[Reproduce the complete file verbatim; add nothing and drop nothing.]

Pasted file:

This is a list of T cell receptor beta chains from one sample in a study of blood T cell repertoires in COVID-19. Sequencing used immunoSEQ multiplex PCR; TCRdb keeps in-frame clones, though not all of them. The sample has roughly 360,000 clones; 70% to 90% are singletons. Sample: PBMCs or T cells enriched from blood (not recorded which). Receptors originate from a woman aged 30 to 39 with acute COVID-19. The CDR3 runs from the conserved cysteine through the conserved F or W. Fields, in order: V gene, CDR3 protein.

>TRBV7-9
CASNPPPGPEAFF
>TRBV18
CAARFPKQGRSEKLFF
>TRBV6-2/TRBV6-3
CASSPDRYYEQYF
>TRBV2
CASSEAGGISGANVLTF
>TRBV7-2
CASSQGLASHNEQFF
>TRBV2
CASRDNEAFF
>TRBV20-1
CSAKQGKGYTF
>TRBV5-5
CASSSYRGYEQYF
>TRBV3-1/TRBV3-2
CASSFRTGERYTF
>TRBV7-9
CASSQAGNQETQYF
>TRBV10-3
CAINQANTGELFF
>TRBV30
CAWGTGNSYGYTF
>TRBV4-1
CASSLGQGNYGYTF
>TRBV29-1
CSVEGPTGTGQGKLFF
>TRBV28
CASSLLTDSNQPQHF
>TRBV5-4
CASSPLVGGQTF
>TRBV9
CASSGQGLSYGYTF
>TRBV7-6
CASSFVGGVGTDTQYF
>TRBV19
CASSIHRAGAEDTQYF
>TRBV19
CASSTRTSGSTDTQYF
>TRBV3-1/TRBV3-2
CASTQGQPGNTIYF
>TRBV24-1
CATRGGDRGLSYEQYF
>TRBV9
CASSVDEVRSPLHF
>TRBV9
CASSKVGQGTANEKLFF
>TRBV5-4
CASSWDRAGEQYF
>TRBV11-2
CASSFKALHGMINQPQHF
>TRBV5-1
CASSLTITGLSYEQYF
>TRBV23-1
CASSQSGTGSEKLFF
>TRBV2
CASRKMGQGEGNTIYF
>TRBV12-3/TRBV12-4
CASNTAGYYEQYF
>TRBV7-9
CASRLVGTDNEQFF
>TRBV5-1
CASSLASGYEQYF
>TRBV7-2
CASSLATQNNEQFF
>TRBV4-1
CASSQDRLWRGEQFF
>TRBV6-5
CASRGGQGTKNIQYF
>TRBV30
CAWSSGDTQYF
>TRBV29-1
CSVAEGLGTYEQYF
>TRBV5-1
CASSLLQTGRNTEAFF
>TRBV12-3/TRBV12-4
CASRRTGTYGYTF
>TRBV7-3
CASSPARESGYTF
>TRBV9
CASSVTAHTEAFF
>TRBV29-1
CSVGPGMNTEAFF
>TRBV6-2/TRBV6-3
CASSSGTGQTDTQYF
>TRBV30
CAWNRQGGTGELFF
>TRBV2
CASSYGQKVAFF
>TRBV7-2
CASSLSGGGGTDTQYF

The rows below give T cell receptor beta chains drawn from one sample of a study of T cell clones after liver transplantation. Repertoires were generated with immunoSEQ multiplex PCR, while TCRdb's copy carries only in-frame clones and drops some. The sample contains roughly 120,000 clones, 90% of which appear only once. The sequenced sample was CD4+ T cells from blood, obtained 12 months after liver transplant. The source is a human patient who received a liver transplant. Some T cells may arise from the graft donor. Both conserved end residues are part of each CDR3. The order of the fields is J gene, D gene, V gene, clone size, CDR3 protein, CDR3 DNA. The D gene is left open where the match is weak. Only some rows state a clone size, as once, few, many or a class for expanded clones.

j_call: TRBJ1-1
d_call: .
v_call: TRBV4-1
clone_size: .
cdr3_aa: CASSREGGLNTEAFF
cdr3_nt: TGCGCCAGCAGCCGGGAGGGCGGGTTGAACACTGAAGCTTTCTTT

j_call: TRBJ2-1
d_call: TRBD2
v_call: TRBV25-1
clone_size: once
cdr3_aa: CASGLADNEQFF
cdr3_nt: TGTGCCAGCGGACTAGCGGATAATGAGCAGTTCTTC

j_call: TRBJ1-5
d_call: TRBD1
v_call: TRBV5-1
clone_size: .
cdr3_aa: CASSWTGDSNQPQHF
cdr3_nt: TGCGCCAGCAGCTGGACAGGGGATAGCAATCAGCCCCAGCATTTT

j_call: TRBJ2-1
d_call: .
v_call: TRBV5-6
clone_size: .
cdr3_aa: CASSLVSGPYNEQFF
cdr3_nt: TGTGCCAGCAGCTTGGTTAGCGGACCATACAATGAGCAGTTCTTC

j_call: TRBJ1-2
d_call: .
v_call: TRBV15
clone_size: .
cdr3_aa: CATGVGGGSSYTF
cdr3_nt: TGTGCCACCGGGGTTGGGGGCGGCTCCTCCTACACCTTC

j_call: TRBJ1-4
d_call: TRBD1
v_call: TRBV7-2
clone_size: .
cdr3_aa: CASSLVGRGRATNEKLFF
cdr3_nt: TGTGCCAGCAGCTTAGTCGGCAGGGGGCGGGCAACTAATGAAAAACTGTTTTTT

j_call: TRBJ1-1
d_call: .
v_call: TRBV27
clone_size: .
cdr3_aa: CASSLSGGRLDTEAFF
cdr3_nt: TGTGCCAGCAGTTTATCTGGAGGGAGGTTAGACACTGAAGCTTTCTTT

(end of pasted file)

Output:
This is a list of T cell receptor beta chains from one sample in a study of blood T cell repertoires in COVID-19. Sequencing used immunoSEQ multiplex PCR; TCRdb keeps in-frame clones, though not all of them. The sample has roughly 360,000 clones; 70% to 90% are singletons. Sample: PBMCs or T cells enriched from blood (not recorded which). Receptors originate from a woman aged 30 to 39 with acute COVID-19. The CDR3 runs from the conserved cysteine through the conserved F or W. Fields, in order: V gene, CDR3 protein.

>TRBV7-9
CASNPPPGPEAFF
>TRBV18
CAARFPKQGRSEKLFF
>TRBV6-2/TRBV6-3
CASSPDRYYEQYF
>TRBV2
CASSEAGGISGANVLTF
>TRBV7-2
CASSQGLASHNEQFF
>TRBV2
CASRDNEAFF
>TRBV20-1
CSAKQGKGYTF
>TRBV5-5
CASSSYRGYEQYF
>TRBV3-1/TRBV3-2
CASSFRTGERYTF
>TRBV7-9
CASSQAGNQETQYF
>TRBV10-3
CAINQANTGELFF
>TRBV30
CAWGTGNSYGYTF
>TRBV4-1
CASSLGQGNYGYTF
>TRBV29-1
CSVEGPTGTGQGKLFF
>TRBV28
CASSLLTDSNQPQHF
>TRBV5-4
CASSPLVGGQTF
>TRBV9
CASSGQGLSYGYTF
>TRBV7-6
CASSFVGGVGTDTQYF
>TRBV19
CASSIHRAGAEDTQYF
>TRBV19
CASSTRTSGSTDTQYF
>TRBV3-1/TRBV3-2
CASTQGQPGNTIYF
>TRBV24-1
CATRGGDRGLSYEQYF
>TRBV9
CASSVDEVRSPLHF
>TRBV9
CASSKVGQGTANEKLFF
>TRBV5-4
CASSWDRAGEQYF
>TRBV11-2
CASSFKALHGMINQPQHF
>TRBV5-1
CASSLTITGLSYEQYF
>TRBV23-1
CASSQSGTGSEKLFF
>TRBV2
CASRKMGQGEGNTIYF
>TRBV12-3/TRBV12-4
CASNTAGYYEQYF
>TRBV7-9
CASRLVGTDNEQFF
>TRBV5-1
CASSLASGYEQYF
>TRBV7-2
CASSLATQNNEQFF
>TRBV4-1
CASSQDRLWRGEQFF
>TRBV6-5
CASRGGQGTKNIQYF
>TRBV30
CAWSSGDTQYF
>TRBV29-1
CSVAEGLGTYEQYF
>TRBV5-1
CASSLLQTGRNTEAFF
>TRBV12-3/TRBV12-4
CASRRTGTYGYTF
>TRBV7-3
CASSPARESGYTF
>TRBV9
CASSVTAHTEAFF
>TRBV29-1
CSVGPGMNTEAFF
>TRBV6-2/TRBV6-3
CASSSGTGQTDTQYF
>TRBV30
CAWNRQGGTGELFF
>TRBV2
CASSYGQKVAFF
>TRBV7-2
CASSLSGGGGTDTQYF

The rows below give T cell receptor beta chains drawn from one sample of a study of T cell clones after liver transplantation. Repertoires were generated with immunoSEQ multiplex PCR, while TCRdb's copy carries only in-frame clones and drops some. The sample contains roughly 120,000 clones, 90% of which appear only once. The sequenced sample was CD4+ T cells from blood, obtained 12 months after liver transplant. The source is a human patient who received a liver transplant. Some T cells may arise from the graft donor. Both conserved end residues are part of each CDR3. The order of the fields is J gene, D gene, V gene, clone size, CDR3 protein, CDR3 DNA. The D gene is left open where the match is weak. Only some rows state a clone size, as once, few, many or a class for expanded clones.

j_call: TRBJ1-1
d_call: .
v_call: TRBV4-1
clone_size: .
cdr3_aa: CASSREGGLNTEAFF
cdr3_nt: TGCGCCAGCAGCCGGGAGGGCGGGTTGAACACTGAAGCTTTCTTT

j_call: TRBJ2-1
d_call: TRBD2
v_call: TRBV25-1
clone_size: once
cdr3_aa: CASGLADNEQFF
cdr3_nt: TGTGCCAGCGGACTAGCGGATAATGAGCAGTTCTTC

j_call: TRBJ1-5
d_call: TRBD1
v_call: TRBV5-1
clone_size: .
cdr3_aa: CASSWTGDSNQPQHF
cdr3_nt: TGCGCCAGCAGCTGGACAGGGGATAGCAATCAGCCCCAGCATTTT

j_call: TRBJ2-1
d_call: .
v_call: TRBV5-6
clone_size: .
cdr3_aa: CASSLVSGPYNEQFF
cdr3_nt: TGTGCCAGCAGCTTGGTTAGCGGACCATACAATGAGCAGTTCTTC

j_call: TRBJ1-2
d_call: .
v_call: TRBV15
clone_size: .
cdr3_aa: CATGVGGGSSYTF
cdr3_nt: TGTGCCACCGGGGTTGGGGGCGGCTCCTCCTACACCTTC

j_call: TRBJ1-4
d_call: TRBD1
v_call: TRBV7-2
clone_size: .
cdr3_aa: CASSLVGRGRATNEKLFF
cdr3_nt: TGTGCCAGCAGCTTAGTCGGCAGGGGGCGGGCAACTAATGAAAAACTGTTTTTT

j_call: TRBJ1-1
d_call: .
v_call: TRBV27
clone_size: .
cdr3_aa: CASSLSGGRLDTEAFF
cdr3_nt: TGTGCCAGCAGTTTATCTGGAGGGAGGTTAGACACTGAAGCTTTCTTT